The White Castle Story: The Birth Of Fast Food & The Burger Revolution

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Back in 1921, when Edgar Waldo “Billy” Ingram and Walter Anderson imagined what their legacy would ultimately be, they probably didn’t believe that the country’s first fast food burger chain would become the subject of a movie about two pot-smoking pals caught up in a raunchy quest for a sack of small, square White Castle burgers. [More]

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How Carl’s Jr. & Hardee’s Became One Giant Burger Chain With Two Names

Does a fast food chain by any other name smell as… burger-like? Even though Carl’s Jr. and Hardee’s now share (almost) the same menu, the same graphic design elements in their branding, and the same parent company, they still retain their original names and there is virtually no geographic overlap of the two brands. While the only significant difference between Carl’s Jr. and Hardee’s might be their names, for more than 30 years the two companies were worlds apart. [More]

Kentucky Fried Chicken Started With An Iron Pan, Dining Room Table & A Gas Station

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When we imagine Colonel Sanders of Kentucky Fried Chicken fame, we see an older man with a white beard and neatly pressed suit. But that’s not really how the foray into feeding the masses started for Harland Sanders. Instead, things began on a much smaller scale for the entrepreneur, who was in his 60s by the time he started letting others sell his chicken recipe. [More]

Taco Bell’s Founder Originally Intended To Start A Burger Empire

Taco Bell’s Founder Originally Intended To Start A Burger Empire

If you drive to Downey, CA, you can find the oldest existing McDonald’s eatery and the currently vacant building that housed the first Taco Bell. And the tie between the two famous fast food names goes deeper than that. It was in the parking lot of the very first McDonald’s that the man who would eventually create the Taco Bell empire dreamt of a fast food empire stretching from coast to coast. [More]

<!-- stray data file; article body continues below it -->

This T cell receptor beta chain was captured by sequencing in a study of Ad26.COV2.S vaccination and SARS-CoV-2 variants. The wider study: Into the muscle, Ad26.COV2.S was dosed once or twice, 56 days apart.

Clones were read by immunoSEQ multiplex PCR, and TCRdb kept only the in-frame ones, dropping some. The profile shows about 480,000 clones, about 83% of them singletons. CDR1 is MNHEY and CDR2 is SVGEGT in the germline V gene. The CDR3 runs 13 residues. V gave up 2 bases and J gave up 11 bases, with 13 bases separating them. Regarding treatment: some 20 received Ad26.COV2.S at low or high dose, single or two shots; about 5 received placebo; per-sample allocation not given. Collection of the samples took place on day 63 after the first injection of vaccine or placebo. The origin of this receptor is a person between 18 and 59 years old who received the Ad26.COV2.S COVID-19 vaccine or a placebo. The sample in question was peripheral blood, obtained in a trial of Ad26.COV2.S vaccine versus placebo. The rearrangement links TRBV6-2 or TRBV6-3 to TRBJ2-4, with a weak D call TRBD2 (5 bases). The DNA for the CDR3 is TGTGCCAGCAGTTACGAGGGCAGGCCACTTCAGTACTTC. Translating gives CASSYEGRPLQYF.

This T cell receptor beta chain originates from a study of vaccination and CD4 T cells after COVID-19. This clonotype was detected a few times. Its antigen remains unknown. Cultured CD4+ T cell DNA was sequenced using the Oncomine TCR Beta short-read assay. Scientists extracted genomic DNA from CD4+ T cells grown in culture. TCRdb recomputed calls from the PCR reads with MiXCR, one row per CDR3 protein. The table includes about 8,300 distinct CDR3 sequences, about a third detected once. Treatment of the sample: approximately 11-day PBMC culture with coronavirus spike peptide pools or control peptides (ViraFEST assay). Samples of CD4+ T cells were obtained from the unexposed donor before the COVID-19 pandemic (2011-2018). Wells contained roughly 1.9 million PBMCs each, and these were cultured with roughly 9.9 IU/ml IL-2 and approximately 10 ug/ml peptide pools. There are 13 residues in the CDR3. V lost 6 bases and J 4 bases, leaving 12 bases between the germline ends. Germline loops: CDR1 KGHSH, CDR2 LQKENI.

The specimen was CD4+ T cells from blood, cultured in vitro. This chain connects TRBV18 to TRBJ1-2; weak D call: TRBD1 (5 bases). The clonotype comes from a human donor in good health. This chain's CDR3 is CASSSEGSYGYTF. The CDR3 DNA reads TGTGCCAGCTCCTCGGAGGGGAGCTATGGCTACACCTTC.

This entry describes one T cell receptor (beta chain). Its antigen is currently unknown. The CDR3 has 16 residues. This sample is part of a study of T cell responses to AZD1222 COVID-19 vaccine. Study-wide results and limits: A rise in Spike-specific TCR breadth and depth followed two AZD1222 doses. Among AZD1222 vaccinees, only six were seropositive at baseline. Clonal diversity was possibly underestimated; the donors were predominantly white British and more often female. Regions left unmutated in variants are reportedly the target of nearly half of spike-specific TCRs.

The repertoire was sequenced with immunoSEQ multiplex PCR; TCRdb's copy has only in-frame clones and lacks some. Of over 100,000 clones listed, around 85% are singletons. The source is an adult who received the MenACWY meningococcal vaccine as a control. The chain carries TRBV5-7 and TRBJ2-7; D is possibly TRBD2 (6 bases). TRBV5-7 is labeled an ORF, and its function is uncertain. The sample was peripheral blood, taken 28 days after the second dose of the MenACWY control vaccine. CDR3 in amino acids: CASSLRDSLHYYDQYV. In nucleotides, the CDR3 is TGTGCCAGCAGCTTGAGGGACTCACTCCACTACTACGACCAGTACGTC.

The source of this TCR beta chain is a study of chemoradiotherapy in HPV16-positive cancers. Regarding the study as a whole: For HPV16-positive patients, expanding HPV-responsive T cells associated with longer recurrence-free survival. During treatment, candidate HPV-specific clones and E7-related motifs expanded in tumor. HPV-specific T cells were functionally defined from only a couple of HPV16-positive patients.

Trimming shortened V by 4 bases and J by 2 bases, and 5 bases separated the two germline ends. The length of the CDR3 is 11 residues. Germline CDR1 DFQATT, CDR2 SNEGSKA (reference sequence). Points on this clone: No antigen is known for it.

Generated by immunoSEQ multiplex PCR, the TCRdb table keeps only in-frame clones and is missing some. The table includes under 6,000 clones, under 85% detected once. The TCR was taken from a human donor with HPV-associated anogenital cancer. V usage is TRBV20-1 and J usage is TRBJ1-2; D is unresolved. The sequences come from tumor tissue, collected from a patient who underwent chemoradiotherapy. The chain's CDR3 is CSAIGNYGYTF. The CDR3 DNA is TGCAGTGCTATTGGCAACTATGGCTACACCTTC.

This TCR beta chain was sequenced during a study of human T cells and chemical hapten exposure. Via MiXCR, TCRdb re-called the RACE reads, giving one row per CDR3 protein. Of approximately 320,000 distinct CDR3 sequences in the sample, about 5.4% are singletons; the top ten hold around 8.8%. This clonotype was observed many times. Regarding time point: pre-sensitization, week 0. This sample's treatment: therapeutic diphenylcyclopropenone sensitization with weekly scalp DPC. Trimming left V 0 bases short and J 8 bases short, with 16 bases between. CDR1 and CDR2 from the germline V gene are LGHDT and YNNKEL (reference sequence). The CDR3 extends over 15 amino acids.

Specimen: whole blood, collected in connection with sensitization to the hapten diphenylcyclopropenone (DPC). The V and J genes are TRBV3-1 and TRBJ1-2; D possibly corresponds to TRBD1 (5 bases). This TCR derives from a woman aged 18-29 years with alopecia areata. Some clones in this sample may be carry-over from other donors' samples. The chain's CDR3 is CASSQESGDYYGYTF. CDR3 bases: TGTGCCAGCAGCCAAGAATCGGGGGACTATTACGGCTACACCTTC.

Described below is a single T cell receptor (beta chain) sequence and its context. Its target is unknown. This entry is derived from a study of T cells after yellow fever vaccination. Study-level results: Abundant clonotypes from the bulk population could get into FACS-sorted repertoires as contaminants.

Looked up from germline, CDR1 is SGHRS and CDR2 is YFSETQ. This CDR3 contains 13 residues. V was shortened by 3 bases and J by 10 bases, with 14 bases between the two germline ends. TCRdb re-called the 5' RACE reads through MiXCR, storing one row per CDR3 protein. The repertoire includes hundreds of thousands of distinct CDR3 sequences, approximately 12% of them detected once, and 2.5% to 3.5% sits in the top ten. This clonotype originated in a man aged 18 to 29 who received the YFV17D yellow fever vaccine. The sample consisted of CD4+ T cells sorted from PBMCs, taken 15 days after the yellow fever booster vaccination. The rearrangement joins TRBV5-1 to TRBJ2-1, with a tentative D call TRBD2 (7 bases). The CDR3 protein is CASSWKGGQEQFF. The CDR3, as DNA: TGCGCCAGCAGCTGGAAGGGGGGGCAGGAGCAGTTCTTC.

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Inventor Of The Keurig Doesn’t Own One, Regrets Inventing It

Keurig’s K-Cup coffee pods are popular brewing devices that you can find in homes, offices, and waiting rooms. There are even refrigerators with a machine built right in. Do you know where you won’t find one, though? The home of the man who invented the machine back in the ’90s, John Sylvan. [More]

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Who Invented Roadside Arm-Waving Air Dancers?

Where did the inflatable dancing man come from? You know what we mean: the tall fabric puppets that you attach to a fan and let loose to dance in the air, capturing the attention of people passing by. Where did the air dancer come from? They’ve been around for less than 18 years, and have an origin story involving three countries and the Olympic Games. [More]

Good Thing Comics Fans Don’t Mind Buying Slightly Mutilated New Books

Good Thing Comics Fans Don’t Mind Buying Slightly Mutilated New Books

We put out a call for purportedly “new” books mangled in the shipping process by Amazon, but Kain wanted us to see what happened when he tried to buy a graphic novel at Barnes & Noble. This book had different characters’ origin stories condensed into single pages, so of course they slapped a giant anti-theft sticker right in the middle of one of those pages. But that’s okay–it’s not like people who buy comics care about keeping the books in prime condition, right? [More]

How Tech Companies Got Their Odd Names

How Tech Companies Got Their Odd Names

Had fate twisted differently, you might have bought domain names from BigDaddy.com, searched for stuff online via BackRub or never heard of Yahoo because its original name, Jerry and David’s Guide to the World Wide Web was so wordy it might have killed the company. [More]